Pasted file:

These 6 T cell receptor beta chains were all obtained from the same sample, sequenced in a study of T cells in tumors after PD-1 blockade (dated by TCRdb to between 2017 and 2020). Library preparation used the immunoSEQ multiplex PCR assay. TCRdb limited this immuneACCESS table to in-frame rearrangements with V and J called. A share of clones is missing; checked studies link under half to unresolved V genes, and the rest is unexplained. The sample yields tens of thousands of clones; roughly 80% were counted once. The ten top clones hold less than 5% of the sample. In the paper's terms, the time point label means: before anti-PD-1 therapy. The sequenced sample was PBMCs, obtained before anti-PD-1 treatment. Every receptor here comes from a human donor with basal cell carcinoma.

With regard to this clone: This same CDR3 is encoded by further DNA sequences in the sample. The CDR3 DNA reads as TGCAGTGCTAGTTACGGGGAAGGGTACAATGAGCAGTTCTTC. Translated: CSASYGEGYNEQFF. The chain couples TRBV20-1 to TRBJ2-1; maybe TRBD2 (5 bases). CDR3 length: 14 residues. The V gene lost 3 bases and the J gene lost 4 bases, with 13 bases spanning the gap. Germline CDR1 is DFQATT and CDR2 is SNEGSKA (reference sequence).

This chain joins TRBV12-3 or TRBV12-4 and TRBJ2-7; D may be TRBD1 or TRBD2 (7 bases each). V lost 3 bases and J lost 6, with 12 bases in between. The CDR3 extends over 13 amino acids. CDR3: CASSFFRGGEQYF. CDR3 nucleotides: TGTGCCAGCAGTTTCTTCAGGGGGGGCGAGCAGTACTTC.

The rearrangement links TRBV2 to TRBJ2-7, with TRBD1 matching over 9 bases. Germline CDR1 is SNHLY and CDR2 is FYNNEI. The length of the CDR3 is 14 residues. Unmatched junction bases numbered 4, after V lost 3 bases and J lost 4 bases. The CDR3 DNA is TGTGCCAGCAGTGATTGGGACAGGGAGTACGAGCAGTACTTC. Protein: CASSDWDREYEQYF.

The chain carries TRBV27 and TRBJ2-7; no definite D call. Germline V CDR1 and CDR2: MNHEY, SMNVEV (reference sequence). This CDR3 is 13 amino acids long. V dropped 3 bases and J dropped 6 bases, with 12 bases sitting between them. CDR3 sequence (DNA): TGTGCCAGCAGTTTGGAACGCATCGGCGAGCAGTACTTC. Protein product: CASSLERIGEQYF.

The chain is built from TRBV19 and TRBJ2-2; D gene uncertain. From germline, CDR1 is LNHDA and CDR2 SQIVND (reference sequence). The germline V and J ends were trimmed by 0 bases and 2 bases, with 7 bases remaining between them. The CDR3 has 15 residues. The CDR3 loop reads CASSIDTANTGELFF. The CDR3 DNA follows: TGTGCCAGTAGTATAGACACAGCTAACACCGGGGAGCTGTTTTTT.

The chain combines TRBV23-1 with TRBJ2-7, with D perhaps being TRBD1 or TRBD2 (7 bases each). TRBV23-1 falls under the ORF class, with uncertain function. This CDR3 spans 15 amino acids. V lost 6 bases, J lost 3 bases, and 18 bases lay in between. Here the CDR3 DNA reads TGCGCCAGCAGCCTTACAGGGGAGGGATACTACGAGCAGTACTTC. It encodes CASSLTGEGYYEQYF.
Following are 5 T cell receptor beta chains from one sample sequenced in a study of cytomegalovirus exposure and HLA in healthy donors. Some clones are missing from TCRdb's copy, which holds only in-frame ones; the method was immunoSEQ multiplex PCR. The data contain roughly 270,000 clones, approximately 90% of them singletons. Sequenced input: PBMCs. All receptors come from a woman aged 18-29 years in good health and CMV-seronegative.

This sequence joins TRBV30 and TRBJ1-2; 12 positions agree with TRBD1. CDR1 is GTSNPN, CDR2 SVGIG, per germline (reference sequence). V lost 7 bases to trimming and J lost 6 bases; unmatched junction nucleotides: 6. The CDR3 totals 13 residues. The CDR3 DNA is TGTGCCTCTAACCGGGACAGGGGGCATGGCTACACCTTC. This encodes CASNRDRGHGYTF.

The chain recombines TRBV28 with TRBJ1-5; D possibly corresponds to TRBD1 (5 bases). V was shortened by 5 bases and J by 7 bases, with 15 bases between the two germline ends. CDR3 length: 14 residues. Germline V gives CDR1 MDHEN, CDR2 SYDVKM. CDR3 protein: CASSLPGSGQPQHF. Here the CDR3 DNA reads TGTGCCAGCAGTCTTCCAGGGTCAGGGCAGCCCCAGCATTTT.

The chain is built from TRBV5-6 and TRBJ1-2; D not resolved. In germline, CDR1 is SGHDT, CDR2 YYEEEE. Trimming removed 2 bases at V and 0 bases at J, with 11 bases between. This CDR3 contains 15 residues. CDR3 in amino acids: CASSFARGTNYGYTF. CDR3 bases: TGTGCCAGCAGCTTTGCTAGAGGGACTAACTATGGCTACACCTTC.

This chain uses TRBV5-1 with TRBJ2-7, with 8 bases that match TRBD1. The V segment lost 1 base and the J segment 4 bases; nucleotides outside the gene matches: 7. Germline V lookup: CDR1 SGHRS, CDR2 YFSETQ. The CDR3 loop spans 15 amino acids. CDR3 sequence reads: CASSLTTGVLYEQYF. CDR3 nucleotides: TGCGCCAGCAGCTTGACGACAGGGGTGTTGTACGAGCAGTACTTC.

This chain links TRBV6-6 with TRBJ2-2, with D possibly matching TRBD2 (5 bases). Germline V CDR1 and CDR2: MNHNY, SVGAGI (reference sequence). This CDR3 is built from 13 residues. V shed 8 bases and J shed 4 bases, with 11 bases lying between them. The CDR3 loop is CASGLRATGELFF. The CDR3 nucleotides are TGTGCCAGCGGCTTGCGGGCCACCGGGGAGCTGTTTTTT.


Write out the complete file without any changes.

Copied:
These 6 T cell receptor beta chains were all obtained from the same sample, sequenced in a study of T cells in tumors after PD-1 blockade (dated by TCRdb to between 2017 and 2020). Library preparation used the immunoSEQ multiplex PCR assay. TCRdb limited this immuneACCESS table to in-frame rearrangements with V and J called. A share of clones is missing; checked studies link under half to unresolved V genes, and the rest is unexplained. The sample yields tens of thousands of clones; roughly 80% were counted once. The ten top clones hold less than 5% of the sample. In the paper's terms, the time point label means: before anti-PD-1 therapy. The sequenced sample was PBMCs, obtained before anti-PD-1 treatment. Every receptor here comes from a human donor with basal cell carcinoma.

With regard to this clone: This same CDR3 is encoded by further DNA sequences in the sample. The CDR3 DNA reads as TGCAGTGCTAGTTACGGGGAAGGGTACAATGAGCAGTTCTTC. Translated: CSASYGEGYNEQFF. The chain couples TRBV20-1 to TRBJ2-1; maybe TRBD2 (5 bases). CDR3 length: 14 residues. The V gene lost 3 bases and the J gene lost 4 bases, with 13 bases spanning the gap. Germline CDR1 is DFQATT and CDR2 is SNEGSKA (reference sequence).

This chain joins TRBV12-3 or TRBV12-4 and TRBJ2-7; D may be TRBD1 or TRBD2 (7 bases each). V lost 3 bases and J lost 6, with 12 bases in between. The CDR3 extends over 13 amino acids. CDR3: CASSFFRGGEQYF. CDR3 nucleotides: TGTGCCAGCAGTTTCTTCAGGGGGGGCGAGCAGTACTTC.

The rearrangement links TRBV2 to TRBJ2-7, with TRBD1 matching over 9 bases. Germline CDR1 is SNHLY and CDR2 is FYNNEI. The length of the CDR3 is 14 residues. Unmatched junction bases numbered 4, after V lost 3 bases and J lost 4 bases. The CDR3 DNA is TGTGCCAGCAGTGATTGGGACAGGGAGTACGAGCAGTACTTC. Protein: CASSDWDREYEQYF.

The chain carries TRBV27 and TRBJ2-7; no definite D call. Germline V CDR1 and CDR2: MNHEY, SMNVEV (reference sequence). This CDR3 is 13 amino acids long. V dropped 3 bases and J dropped 6 bases, with 12 bases sitting between them. CDR3 sequence (DNA): TGTGCCAGCAGTTTGGAACGCATCGGCGAGCAGTACTTC. Protein product: CASSLERIGEQYF.

The chain is built from TRBV19 and TRBJ2-2; D gene uncertain. From germline, CDR1 is LNHDA and CDR2 SQIVND (reference sequence). The germline V and J ends were trimmed by 0 bases and 2 bases, with 7 bases remaining between them. The CDR3 has 15 residues. The CDR3 loop reads CASSIDTANTGELFF. The CDR3 DNA follows: TGTGCCAGTAGTATAGACACAGCTAACACCGGGGAGCTGTTTTTT.

The chain combines TRBV23-1 with TRBJ2-7, with D perhaps being TRBD1 or TRBD2 (7 bases each). TRBV23-1 falls under the ORF class, with uncertain function. This CDR3 spans 15 amino acids. V lost 6 bases, J lost 3 bases, and 18 bases lay in between. Here the CDR3 DNA reads TGCGCCAGCAGCCTTACAGGGGAGGGATACTACGAGCAGTACTTC. It encodes CASSLTGEGYYEQYF.
Following are 5 T cell receptor beta chains from one sample sequenced in a study of cytomegalovirus exposure and HLA in healthy donors. Some clones are missing from TCRdb's copy, which holds only in-frame ones; the method was immunoSEQ multiplex PCR. The data contain roughly 270,000 clones, approximately 90% of them singletons. Sequenced input: PBMCs. All receptors come from a woman aged 18-29 years in good health and CMV-seronegative.

This sequence joins TRBV30 and TRBJ1-2; 12 positions agree with TRBD1. CDR1 is GTSNPN, CDR2 SVGIG, per germline (reference sequence). V lost 7 bases to trimming and J lost 6 bases; unmatched junction nucleotides: 6. The CDR3 totals 13 residues. The CDR3 DNA is TGTGCCTCTAACCGGGACAGGGGGCATGGCTACACCTTC. This encodes CASNRDRGHGYTF.

The chain recombines TRBV28 with TRBJ1-5; D possibly corresponds to TRBD1 (5 bases). V was shortened by 5 bases and J by 7 bases, with 15 bases between the two germline ends. CDR3 length: 14 residues. Germline V gives CDR1 MDHEN, CDR2 SYDVKM. CDR3 protein: CASSLPGSGQPQHF. Here the CDR3 DNA reads TGTGCCAGCAGTCTTCCAGGGTCAGGGCAGCCCCAGCATTTT.

The chain is built from TRBV5-6 and TRBJ1-2; D not resolved. In germline, CDR1 is SGHDT, CDR2 YYEEEE. Trimming removed 2 bases at V and 0 bases at J, with 11 bases between. This CDR3 contains 15 residues. CDR3 in amino acids: CASSFARGTNYGYTF. CDR3 bases: TGTGCCAGCAGCTTTGCTAGAGGGACTAACTATGGCTACACCTTC.

This chain uses TRBV5-1 with TRBJ2-7, with 8 bases that match TRBD1. The V segment lost 1 base and the J segment 4 bases; nucleotides outside the gene matches: 7. Germline V lookup: CDR1 SGHRS, CDR2 YFSETQ. The CDR3 loop spans 15 amino acids. CDR3 sequence reads: CASSLTTGVLYEQYF. CDR3 nucleotides: TGCGCCAGCAGCTTGACGACAGGGGTGTTGTACGAGCAGTACTTC.

This chain links TRBV6-6 with TRBJ2-2, with D possibly matching TRBD2 (5 bases). Germline V CDR1 and CDR2: MNHNY, SVGAGI (reference sequence). This CDR3 is built from 13 residues. V shed 8 bases and J shed 4 bases, with 11 bases lying between them. The CDR3 loop is CASGLRATGELFF. The CDR3 nucleotides are TGTGCCAGCGGCTTGCGGGCCACCGGGGAGCTGTTTTTT.